Art in a Nutshe … um …Tortoise Shell

Oh my, how we baby boomers have seen the definitions of art expand in our lifetimes. We thought we had seen it all when a music venue near Washington, DC, sent a ballet troupe to Kentucky’s Mammoth Cave to be videotaped dancing under large balloons in a cavern 150 feet beneath the surface. That was weird enough … but, here’s a story that tops that … BoomerCafé’s Greg Dobbs writes of visiting an art gallery at Aspen, Colorado, to see the African tortoises with iPads.

Since I was in Aspen anyway, I thought, Well, might as well go see the tortoises. I’ve been in Colorado’s richest boom town many times but, to be sure, this was the first time that the words “tortoises” and “Aspen” have popped up in the same moment in my mind.

The tortoises I’m talking about, of course, are the three African tortoises on display at the new and newly controversial Aspen Art Museum. Note that I say the tortoises are “on display” rather than “in an art exhibit.” That’s because, as hard as I tried, I just couldn’t fit them into any established definition of art.

Visitors take photos with iPhones of African tortoises with iPads on their backs.  (photo credit: Aspen Times)

Visitors take photos with iPhones of African tortoises with iPads on their backs.
(photo credit: Aspen Times)

Let’s start with the title of the display: Moving Ghost Town. That’s because the exhibit consists of these three tortoises moving around their enclosure — of course you have to stand there quite a while to actually see them move but that’s a different issue — with two iPads balanced like sandwich boards atop small wooden platforms on each tortoise’s back. Each iPad apparently displays video images of Colorado’s ghost town heritage.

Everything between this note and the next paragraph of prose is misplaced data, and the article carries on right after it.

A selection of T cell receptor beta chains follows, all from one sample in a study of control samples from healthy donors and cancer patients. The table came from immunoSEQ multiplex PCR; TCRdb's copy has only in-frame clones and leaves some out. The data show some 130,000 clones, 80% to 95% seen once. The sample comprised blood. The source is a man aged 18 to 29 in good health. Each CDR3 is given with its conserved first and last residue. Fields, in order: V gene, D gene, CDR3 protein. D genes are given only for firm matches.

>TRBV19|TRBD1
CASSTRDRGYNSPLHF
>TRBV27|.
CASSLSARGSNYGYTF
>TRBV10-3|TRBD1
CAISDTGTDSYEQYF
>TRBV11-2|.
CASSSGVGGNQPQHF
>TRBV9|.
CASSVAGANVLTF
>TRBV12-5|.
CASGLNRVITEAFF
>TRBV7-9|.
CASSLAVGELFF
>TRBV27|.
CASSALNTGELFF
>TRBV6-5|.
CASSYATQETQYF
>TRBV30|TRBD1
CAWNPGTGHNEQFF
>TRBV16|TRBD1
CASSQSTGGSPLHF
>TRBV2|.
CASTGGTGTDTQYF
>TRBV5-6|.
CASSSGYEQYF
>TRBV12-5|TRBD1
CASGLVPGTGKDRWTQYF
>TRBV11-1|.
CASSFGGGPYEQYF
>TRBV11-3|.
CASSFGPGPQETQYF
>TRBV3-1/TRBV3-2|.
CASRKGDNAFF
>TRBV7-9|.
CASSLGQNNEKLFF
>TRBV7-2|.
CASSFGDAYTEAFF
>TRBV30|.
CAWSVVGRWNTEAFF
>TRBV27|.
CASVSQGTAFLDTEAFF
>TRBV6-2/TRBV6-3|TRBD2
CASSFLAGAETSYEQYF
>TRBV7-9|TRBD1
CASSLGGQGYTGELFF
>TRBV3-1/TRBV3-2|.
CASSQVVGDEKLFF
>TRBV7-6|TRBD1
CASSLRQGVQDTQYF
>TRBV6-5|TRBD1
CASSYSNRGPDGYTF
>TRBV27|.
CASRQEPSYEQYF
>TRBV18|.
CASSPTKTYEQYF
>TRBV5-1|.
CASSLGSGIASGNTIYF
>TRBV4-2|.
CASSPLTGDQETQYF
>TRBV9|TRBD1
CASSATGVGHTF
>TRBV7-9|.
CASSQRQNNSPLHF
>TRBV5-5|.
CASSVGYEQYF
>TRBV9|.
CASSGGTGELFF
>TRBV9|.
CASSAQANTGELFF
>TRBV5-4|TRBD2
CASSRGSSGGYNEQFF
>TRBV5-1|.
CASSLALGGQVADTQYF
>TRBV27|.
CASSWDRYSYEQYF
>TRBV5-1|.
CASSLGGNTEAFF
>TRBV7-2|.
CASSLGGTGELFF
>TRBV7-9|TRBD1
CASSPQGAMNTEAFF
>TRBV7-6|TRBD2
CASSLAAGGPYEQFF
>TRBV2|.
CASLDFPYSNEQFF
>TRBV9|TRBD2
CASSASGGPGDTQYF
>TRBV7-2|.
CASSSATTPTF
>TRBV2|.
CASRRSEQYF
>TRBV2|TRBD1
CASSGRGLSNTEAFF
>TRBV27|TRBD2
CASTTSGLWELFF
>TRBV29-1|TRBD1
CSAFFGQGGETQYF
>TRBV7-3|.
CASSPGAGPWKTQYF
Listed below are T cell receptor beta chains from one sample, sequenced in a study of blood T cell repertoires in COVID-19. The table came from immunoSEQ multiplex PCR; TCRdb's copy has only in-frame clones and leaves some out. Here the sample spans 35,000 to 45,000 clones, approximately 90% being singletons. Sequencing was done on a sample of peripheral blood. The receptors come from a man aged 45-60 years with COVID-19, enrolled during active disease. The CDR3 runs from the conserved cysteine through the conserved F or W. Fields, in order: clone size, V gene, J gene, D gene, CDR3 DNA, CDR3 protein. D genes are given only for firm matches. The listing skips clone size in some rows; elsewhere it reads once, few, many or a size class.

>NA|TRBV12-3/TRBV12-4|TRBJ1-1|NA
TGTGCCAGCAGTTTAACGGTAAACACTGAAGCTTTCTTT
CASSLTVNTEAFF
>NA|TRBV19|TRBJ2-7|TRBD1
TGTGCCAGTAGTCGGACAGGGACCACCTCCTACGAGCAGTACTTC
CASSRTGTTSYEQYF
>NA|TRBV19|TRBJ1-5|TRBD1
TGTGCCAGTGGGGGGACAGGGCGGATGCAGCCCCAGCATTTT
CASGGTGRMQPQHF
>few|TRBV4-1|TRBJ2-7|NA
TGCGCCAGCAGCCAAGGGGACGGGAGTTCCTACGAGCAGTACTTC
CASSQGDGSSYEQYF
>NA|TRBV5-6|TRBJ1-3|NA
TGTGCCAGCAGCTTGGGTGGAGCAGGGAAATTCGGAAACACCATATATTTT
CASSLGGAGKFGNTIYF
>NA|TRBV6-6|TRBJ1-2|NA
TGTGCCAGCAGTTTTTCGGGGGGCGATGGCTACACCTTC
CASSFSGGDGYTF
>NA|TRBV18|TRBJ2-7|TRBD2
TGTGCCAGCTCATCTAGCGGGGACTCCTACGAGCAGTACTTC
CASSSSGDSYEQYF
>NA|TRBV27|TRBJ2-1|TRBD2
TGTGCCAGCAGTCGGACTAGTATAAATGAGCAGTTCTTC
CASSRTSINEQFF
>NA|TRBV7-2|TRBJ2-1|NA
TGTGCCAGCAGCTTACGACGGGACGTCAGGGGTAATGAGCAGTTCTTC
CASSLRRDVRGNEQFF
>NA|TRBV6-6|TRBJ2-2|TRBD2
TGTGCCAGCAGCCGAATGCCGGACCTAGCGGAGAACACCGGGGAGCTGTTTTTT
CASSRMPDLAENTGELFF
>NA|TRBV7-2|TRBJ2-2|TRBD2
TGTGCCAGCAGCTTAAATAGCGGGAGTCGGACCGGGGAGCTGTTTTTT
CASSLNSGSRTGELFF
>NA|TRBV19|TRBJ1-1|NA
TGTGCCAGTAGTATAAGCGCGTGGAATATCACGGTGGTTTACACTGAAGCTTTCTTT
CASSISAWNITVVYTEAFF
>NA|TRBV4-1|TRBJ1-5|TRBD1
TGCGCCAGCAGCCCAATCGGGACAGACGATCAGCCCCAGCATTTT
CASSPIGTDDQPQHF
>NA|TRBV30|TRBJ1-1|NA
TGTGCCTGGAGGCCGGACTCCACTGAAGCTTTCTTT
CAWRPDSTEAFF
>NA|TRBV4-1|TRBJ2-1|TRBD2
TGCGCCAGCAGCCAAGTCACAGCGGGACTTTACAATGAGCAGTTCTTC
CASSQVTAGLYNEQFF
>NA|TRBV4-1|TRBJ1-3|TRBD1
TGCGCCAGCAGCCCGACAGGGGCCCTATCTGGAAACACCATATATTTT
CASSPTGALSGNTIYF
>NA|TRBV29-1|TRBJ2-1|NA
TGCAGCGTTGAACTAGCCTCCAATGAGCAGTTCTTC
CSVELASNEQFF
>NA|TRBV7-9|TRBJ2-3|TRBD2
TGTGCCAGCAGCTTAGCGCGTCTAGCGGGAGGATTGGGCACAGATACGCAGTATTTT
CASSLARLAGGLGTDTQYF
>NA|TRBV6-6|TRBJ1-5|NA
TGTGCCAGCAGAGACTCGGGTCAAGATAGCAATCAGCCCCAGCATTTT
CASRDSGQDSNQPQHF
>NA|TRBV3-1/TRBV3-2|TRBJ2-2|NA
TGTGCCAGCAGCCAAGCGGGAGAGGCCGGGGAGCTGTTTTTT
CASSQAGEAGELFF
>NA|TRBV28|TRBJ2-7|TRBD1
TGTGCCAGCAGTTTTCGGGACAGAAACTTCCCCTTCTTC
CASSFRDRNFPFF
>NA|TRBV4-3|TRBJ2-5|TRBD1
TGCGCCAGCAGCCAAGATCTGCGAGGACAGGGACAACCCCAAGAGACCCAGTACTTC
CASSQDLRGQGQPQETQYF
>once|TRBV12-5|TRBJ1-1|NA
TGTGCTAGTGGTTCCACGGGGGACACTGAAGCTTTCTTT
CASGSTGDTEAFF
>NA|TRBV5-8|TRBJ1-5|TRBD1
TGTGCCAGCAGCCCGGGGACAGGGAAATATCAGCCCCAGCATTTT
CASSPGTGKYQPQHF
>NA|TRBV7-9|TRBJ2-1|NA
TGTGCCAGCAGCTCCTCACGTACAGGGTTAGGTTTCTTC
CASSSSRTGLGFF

Greg Dobbs

Greg Dobbs

Note, once again, that I say that each iPad “apparently” displays these pictures. That’s because the enclosure is up on the rooftop level of the museum, and since the tortoises were out in the glaring sun, I couldn’t see a thing on the screens of the iPads. I have an iPad myself, and have long known that in bright sunlight, you can’t see anything on the screen, save perhaps the reflection of the sun. Having raised roughly $70-million to build this new museum, couldn’t someone have popped for an experimental iPad before commissioning the exhibit to see if it would even work?

Then there’s the small paper plaque describing the exhibit itself. Usually in a museum if materials are described, it’ll say something like “Oils,” “Charcoal,” “Acrylics,” “Watercolors,” “Paper Maché,” something to give us some background we might not otherwise recognize. But for Moving Ghost Town, the words are, and I kid you not, “Tortoises, iPads, and Grass.” Sorry, but that was something I already could see for myself … even if I couldn’t actually see the video I was supposed to see on the iPads (which according to the alleged artist, was taken by the tortoises themselves, which might explain why I wasn’t all that disappointed to miss it).